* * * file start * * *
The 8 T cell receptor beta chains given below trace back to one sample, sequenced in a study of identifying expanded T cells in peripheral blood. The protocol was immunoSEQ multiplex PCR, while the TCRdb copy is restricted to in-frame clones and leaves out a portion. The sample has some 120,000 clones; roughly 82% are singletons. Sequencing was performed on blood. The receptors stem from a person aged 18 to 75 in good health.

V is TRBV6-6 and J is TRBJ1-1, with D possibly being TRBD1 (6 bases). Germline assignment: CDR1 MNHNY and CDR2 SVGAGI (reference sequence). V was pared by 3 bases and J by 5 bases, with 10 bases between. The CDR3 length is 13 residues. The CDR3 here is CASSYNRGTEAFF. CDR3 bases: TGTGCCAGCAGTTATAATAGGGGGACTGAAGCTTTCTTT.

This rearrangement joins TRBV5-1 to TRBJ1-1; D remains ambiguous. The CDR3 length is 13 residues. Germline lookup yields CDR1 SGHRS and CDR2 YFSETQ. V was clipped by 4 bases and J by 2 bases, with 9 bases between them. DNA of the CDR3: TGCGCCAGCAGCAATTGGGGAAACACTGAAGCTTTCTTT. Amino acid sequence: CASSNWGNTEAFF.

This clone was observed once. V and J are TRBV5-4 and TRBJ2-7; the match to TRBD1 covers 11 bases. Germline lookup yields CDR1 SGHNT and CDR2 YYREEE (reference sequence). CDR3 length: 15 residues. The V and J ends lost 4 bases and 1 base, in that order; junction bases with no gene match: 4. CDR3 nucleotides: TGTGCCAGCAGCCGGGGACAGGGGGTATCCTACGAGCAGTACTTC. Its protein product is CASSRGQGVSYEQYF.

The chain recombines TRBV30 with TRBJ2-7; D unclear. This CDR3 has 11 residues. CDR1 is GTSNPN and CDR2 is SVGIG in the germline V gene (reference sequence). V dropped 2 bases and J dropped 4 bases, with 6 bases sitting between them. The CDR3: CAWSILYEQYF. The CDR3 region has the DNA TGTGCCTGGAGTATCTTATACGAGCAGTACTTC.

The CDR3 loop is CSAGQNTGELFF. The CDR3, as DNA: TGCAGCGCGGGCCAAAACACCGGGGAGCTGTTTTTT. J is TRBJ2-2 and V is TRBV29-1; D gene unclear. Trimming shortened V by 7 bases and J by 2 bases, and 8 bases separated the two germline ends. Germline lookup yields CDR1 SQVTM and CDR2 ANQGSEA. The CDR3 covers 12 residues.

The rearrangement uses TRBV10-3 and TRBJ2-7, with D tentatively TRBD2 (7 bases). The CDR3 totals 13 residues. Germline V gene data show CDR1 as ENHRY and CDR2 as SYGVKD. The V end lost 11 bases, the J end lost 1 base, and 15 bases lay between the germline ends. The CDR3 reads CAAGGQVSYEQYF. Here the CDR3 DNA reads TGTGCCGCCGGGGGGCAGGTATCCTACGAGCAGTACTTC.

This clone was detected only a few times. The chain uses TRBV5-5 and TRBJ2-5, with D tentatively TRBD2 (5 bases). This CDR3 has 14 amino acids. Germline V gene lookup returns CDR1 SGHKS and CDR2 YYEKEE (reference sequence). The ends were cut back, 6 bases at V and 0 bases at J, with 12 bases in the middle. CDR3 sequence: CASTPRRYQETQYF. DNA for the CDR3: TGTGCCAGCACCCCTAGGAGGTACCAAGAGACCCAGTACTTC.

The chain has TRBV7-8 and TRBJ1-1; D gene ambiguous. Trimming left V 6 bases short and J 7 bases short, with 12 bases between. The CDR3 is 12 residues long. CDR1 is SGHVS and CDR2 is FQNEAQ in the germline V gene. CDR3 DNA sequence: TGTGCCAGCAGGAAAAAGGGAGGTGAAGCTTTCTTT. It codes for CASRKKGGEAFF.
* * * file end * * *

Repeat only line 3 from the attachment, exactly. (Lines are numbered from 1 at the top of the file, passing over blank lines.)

This rearrangement joins TRBV5-1 to TRBJ1-1; D remains ambiguous. The CDR3 length is 13 residues. Germline lookup yields CDR1 SGHRS and CDR2 YFSETQ. V was clipped by 4 bases and J by 2 bases, with 9 bases between them. DNA of the CDR3: TGCGCCAGCAGCAATTGGGGAAACACTGAAGCTTTCTTT. Amino acid sequence: CASSNWGNTEAFF.